She said one of the ways her team likes to help the actors have a personal tie to the role they play is to ask them about their own ancestors to hopefully incorporate hairstyles from the actors’ culture or heritage.

“I feel like we get to know them more on a personal level,” she said. “There have been people that have come from different countries on their own dime, and they really want to be a part of this experience.”

Wolfgramm’s emotions were close to the surface as she talked about the personal relationships her team creates with the actors to help them be deeply invested in their acting roles.

“It strengthened my own testimony by seeing how much faith they have and by getting to know them.”

The cast and crew aren’t the only ones working together to help the project be successful. The different departments of the Church have had opportunities to work with each other and counsel about the series.

Elder LeGrand R. Curtis Jr., a General Authority Seventy, Church historian and executive director of the Church History Department, chairs the steering committee that oversees the Book of Mormon Videos project.

On Friday, Elder Curtis was joined by Elder Kevin S. Hamilton, executive director of the Family History Department; Elder Jeremy R. Jaggi, General Authority Seventy and chairman of the Scriptures Committee in the Priesthood and Family Department; and Elder Michael A. Dunn, General Authority Seventy.

While the past four years have been full of faith-promoting experiences, Elder Curtis said one of the best involved studying the scriptures in counsel with the project’s steering committee.

“One of the real highlights for me was to sit at the table with my brothers and sisters and talk about the script with our copies of the Book of Mormon open,” he said. “It was terrific scripture study, and that flowed into the way we filmed the episodes.”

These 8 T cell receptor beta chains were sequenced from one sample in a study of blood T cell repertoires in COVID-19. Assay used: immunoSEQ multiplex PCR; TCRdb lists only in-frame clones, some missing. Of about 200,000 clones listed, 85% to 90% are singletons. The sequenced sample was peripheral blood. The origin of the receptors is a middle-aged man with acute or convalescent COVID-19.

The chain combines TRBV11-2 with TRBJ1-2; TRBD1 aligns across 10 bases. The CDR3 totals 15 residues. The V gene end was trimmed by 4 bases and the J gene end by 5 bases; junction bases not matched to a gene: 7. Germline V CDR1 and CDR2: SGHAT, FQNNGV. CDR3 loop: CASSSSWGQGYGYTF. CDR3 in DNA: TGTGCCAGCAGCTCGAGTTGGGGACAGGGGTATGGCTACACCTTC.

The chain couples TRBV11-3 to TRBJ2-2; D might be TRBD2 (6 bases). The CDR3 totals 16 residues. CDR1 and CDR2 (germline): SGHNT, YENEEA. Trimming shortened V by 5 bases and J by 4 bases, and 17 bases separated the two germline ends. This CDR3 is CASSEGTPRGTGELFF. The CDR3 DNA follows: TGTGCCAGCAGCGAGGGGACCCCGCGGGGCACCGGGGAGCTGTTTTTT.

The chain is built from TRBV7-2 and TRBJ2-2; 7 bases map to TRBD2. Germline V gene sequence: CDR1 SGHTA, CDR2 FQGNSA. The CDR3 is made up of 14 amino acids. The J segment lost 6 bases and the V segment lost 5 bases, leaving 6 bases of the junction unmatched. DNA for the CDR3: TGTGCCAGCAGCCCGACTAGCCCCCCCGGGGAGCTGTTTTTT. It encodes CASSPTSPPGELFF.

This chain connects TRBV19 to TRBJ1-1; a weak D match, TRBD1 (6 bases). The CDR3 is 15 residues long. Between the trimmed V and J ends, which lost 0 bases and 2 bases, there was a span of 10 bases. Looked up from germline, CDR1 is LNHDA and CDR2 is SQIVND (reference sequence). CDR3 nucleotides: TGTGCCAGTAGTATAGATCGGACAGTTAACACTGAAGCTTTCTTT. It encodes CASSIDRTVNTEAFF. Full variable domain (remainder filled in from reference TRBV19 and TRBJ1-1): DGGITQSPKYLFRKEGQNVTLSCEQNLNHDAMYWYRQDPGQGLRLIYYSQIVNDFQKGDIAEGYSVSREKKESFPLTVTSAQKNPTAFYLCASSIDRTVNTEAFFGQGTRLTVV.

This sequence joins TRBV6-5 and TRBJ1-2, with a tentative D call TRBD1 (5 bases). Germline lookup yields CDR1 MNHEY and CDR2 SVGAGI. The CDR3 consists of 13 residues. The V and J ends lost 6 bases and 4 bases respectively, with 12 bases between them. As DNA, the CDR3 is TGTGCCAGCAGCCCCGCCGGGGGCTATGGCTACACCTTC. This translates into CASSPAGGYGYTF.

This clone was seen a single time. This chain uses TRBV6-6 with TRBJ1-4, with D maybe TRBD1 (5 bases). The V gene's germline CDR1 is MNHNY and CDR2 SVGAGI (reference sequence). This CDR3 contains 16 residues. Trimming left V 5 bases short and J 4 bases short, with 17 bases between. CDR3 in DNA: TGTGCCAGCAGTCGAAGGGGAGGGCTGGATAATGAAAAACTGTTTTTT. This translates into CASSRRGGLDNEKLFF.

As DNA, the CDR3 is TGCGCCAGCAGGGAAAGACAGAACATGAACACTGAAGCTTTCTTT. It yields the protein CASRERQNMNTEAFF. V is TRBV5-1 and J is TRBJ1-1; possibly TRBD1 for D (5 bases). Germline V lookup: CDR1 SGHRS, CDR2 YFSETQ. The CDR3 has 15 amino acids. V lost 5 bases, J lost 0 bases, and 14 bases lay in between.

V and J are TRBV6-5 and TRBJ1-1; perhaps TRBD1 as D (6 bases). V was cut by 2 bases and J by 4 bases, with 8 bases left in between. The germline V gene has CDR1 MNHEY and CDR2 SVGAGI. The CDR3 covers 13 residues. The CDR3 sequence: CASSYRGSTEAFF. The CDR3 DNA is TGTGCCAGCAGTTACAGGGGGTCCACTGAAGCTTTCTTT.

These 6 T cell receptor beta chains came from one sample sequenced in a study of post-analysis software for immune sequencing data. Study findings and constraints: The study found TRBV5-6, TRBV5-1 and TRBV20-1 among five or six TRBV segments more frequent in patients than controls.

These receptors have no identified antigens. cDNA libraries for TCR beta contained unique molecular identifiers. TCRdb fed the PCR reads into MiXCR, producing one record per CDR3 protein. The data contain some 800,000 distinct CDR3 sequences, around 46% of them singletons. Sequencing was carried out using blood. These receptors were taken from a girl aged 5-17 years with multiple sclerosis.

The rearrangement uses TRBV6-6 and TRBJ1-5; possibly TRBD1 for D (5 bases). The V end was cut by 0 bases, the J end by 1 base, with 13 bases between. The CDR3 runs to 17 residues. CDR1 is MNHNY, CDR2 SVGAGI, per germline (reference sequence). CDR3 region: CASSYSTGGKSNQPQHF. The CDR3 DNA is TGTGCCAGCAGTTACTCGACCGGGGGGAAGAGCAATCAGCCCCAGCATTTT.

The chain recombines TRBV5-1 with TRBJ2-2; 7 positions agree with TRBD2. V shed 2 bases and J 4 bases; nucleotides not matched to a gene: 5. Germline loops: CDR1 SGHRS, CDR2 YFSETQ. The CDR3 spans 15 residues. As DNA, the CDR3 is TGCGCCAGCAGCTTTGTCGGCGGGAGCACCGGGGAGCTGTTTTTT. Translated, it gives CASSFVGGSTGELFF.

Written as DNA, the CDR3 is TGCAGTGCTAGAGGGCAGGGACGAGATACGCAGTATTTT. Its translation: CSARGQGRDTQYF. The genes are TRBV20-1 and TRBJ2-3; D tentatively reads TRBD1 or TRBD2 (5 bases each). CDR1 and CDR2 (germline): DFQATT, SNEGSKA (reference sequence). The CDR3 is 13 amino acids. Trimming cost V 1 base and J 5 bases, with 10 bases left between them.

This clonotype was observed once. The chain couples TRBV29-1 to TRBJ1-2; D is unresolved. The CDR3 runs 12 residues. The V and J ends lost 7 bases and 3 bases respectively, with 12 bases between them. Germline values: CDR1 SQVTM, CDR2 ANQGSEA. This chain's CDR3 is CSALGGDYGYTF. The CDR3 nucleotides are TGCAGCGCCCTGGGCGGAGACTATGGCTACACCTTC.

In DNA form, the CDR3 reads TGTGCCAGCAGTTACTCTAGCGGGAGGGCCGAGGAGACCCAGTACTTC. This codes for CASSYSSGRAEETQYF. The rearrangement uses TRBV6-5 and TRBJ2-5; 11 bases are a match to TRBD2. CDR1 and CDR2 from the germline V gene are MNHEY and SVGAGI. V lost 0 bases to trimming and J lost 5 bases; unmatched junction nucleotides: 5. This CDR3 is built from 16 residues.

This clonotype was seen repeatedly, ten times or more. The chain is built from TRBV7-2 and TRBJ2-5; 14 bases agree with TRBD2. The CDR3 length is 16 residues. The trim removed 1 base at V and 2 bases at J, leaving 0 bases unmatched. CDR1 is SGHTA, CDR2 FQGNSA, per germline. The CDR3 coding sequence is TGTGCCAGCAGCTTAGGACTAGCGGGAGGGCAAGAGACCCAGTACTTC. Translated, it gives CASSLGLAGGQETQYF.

“I love the Book of Mormon,” Elder Curtis said softly as he composed his thoughts. “I love being able to have this set of videos to help draw people into the book so that they can feel the power of the Spirit that flows from reading the Book of Mormon.”

Chris Ah Sue portrays Helaman in the The Church of Jesus Christ of Latter-day Saints’ production of the Book of Mormon videos at the Motion Picture Studios South in Provo on Friday, June 17, 2022.

Chris Ah Sue portrays Helaman in the The Church of Jesus Christ of Latter-day Saints’ production of the Book of Mormon videos at the Motion Picture Studios South in Provo on Friday, June 17, 2022.

Credit: Laura Seitz, Deseret News

Season five

The 11 episodes of the fifth season of the videos will include some stories that weren’t shot in sequential order with the previous four seasons. It will go backward to include episodes featuring the stories of Captain Moroni and the Title of Liberty, Helaman and the 2,000 Stripling Warriors, Samuel the Lamanite and the Brother of Jared.

Chris Ah Sue, originally from Honolulu, Hawaii, will act in the role of Helaman in some of this season’s episodes. He said he has learned a lot about Helaman and having faith in Jesus Christ by participating in this project.

“I think Helaman was kind of like a cool Young Men leader or seminary teacher,” he said.

But remembering Helaman as a cool leader isn’t the main goal, Ah Sue said. When young men watch Helaman in the videos, he wants them to learn an important priority.